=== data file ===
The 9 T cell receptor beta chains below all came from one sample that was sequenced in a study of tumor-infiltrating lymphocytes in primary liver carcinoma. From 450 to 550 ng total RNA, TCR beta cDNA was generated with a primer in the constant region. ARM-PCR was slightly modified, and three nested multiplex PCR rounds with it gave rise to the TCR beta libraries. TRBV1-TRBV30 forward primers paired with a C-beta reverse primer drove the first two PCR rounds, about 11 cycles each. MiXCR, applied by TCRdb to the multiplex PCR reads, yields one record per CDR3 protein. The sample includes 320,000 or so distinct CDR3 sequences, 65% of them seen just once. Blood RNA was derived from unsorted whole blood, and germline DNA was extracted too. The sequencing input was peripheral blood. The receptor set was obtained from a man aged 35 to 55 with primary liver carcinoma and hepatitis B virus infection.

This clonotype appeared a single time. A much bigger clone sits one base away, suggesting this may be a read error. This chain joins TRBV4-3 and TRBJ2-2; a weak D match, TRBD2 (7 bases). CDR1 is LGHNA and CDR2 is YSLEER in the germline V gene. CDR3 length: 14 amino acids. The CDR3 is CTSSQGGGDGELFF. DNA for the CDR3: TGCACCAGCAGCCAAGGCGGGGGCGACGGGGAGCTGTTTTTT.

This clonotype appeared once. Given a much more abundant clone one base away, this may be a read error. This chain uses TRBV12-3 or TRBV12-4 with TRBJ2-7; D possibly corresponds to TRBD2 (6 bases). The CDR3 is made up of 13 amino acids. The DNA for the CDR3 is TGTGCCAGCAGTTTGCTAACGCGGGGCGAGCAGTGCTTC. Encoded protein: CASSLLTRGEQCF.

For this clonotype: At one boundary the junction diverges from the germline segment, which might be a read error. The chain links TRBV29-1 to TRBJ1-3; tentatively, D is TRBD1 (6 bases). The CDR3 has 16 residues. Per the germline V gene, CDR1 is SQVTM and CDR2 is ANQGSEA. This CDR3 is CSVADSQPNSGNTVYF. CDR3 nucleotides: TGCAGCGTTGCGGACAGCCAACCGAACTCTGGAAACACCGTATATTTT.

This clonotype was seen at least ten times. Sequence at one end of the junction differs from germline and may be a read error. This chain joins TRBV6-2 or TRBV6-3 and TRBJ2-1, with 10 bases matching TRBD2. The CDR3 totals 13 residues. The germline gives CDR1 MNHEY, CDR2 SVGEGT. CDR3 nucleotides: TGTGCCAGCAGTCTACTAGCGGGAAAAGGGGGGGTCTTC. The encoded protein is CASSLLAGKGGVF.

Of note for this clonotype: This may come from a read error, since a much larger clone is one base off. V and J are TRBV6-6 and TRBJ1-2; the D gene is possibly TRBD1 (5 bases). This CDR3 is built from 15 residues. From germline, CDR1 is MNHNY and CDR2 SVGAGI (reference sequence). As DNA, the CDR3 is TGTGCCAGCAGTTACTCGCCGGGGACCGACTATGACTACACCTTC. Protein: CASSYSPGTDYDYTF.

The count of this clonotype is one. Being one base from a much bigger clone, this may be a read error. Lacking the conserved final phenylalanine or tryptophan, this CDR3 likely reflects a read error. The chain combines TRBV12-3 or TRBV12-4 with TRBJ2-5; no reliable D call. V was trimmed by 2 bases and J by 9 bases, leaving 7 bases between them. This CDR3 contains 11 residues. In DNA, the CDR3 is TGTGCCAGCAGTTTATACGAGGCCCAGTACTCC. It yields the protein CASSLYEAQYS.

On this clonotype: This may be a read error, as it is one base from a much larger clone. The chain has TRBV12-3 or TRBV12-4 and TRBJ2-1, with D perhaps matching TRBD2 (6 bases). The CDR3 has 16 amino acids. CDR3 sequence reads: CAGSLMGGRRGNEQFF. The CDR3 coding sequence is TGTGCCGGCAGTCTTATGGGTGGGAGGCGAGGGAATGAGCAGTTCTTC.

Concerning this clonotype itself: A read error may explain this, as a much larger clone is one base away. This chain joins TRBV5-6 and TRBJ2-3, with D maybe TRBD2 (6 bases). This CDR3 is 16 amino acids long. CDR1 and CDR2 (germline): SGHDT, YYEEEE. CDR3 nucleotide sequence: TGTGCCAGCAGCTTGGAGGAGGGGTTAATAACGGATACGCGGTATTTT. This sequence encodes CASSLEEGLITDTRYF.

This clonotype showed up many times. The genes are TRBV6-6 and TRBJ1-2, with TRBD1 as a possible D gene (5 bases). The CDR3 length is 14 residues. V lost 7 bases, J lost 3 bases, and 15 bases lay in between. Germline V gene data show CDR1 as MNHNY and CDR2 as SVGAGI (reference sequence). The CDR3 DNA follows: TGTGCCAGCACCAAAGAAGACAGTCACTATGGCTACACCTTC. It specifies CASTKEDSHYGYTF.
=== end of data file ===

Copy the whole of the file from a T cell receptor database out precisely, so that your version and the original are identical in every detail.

The 9 T cell receptor beta chains below all came from one sample that was sequenced in a study of tumor-infiltrating lymphocytes in primary liver carcinoma. From 450 to 550 ng total RNA, TCR beta cDNA was generated with a primer in the constant region. ARM-PCR was slightly modified, and three nested multiplex PCR rounds with it gave rise to the TCR beta libraries. TRBV1-TRBV30 forward primers paired with a C-beta reverse primer drove the first two PCR rounds, about 11 cycles each. MiXCR, applied by TCRdb to the multiplex PCR reads, yields one record per CDR3 protein. The sample includes 320,000 or so distinct CDR3 sequences, 65% of them seen just once. Blood RNA was derived from unsorted whole blood, and germline DNA was extracted too. The sequencing input was peripheral blood. The receptor set was obtained from a man aged 35 to 55 with primary liver carcinoma and hepatitis B virus infection.

This clonotype appeared a single time. A much bigger clone sits one base away, suggesting this may be a read error. This chain joins TRBV4-3 and TRBJ2-2; a weak D match, TRBD2 (7 bases). CDR1 is LGHNA and CDR2 is YSLEER in the germline V gene. CDR3 length: 14 amino acids. The CDR3 is CTSSQGGGDGELFF. DNA for the CDR3: TGCACCAGCAGCCAAGGCGGGGGCGACGGGGAGCTGTTTTTT.

This clonotype appeared once. Given a much more abundant clone one base away, this may be a read error. This chain uses TRBV12-3 or TRBV12-4 with TRBJ2-7; D possibly corresponds to TRBD2 (6 bases). The CDR3 is made up of 13 amino acids. The DNA for the CDR3 is TGTGCCAGCAGTTTGCTAACGCGGGGCGAGCAGTGCTTC. Encoded protein: CASSLLTRGEQCF.

For this clonotype: At one boundary the junction diverges from the germline segment, which might be a read error. The chain links TRBV29-1 to TRBJ1-3; tentatively, D is TRBD1 (6 bases). The CDR3 has 16 residues. Per the germline V gene, CDR1 is SQVTM and CDR2 is ANQGSEA. This CDR3 is CSVADSQPNSGNTVYF. CDR3 nucleotides: TGCAGCGTTGCGGACAGCCAACCGAACTCTGGAAACACCGTATATTTT.

This clonotype was seen at least ten times. Sequence at one end of the junction differs from germline and may be a read error. This chain joins TRBV6-2 or TRBV6-3 and TRBJ2-1, with 10 bases matching TRBD2. The CDR3 totals 13 residues. The germline gives CDR1 MNHEY, CDR2 SVGEGT. CDR3 nucleotides: TGTGCCAGCAGTCTACTAGCGGGAAAAGGGGGGGTCTTC. The encoded protein is CASSLLAGKGGVF.

Of note for this clonotype: This may come from a read error, since a much larger clone is one base off. V and J are TRBV6-6 and TRBJ1-2; the D gene is possibly TRBD1 (5 bases). This CDR3 is built from 15 residues. From germline, CDR1 is MNHNY and CDR2 SVGAGI (reference sequence). As DNA, the CDR3 is TGTGCCAGCAGTTACTCGCCGGGGACCGACTATGACTACACCTTC. Protein: CASSYSPGTDYDYTF.

The count of this clonotype is one. Being one base from a much bigger clone, this may be a read error. Lacking the conserved final phenylalanine or tryptophan, this CDR3 likely reflects a read error. The chain combines TRBV12-3 or TRBV12-4 with TRBJ2-5; no reliable D call. V was trimmed by 2 bases and J by 9 bases, leaving 7 bases between them. This CDR3 contains 11 residues. In DNA, the CDR3 is TGTGCCAGCAGTTTATACGAGGCCCAGTACTCC. It yields the protein CASSLYEAQYS.

On this clonotype: This may be a read error, as it is one base from a much larger clone. The chain has TRBV12-3 or TRBV12-4 and TRBJ2-1, with D perhaps matching TRBD2 (6 bases). The CDR3 has 16 amino acids. CDR3 sequence reads: CAGSLMGGRRGNEQFF. The CDR3 coding sequence is TGTGCCGGCAGTCTTATGGGTGGGAGGCGAGGGAATGAGCAGTTCTTC.

Concerning this clonotype itself: A read error may explain this, as a much larger clone is one base away. This chain joins TRBV5-6 and TRBJ2-3, with D maybe TRBD2 (6 bases). This CDR3 is 16 amino acids long. CDR1 and CDR2 (germline): SGHDT, YYEEEE. CDR3 nucleotide sequence: TGTGCCAGCAGCTTGGAGGAGGGGTTAATAACGGATACGCGGTATTTT. This sequence encodes CASSLEEGLITDTRYF.

This clonotype showed up many times. The genes are TRBV6-6 and TRBJ1-2, with TRBD1 as a possible D gene (5 bases). The CDR3 length is 14 residues. V lost 7 bases, J lost 3 bases, and 15 bases lay in between. Germline V gene data show CDR1 as MNHNY and CDR2 as SVGAGI (reference sequence). The CDR3 DNA follows: TGTGCCAGCACCAAAGAAGACAGTCACTATGGCTACACCTTC. It specifies CASTKEDSHYGYTF.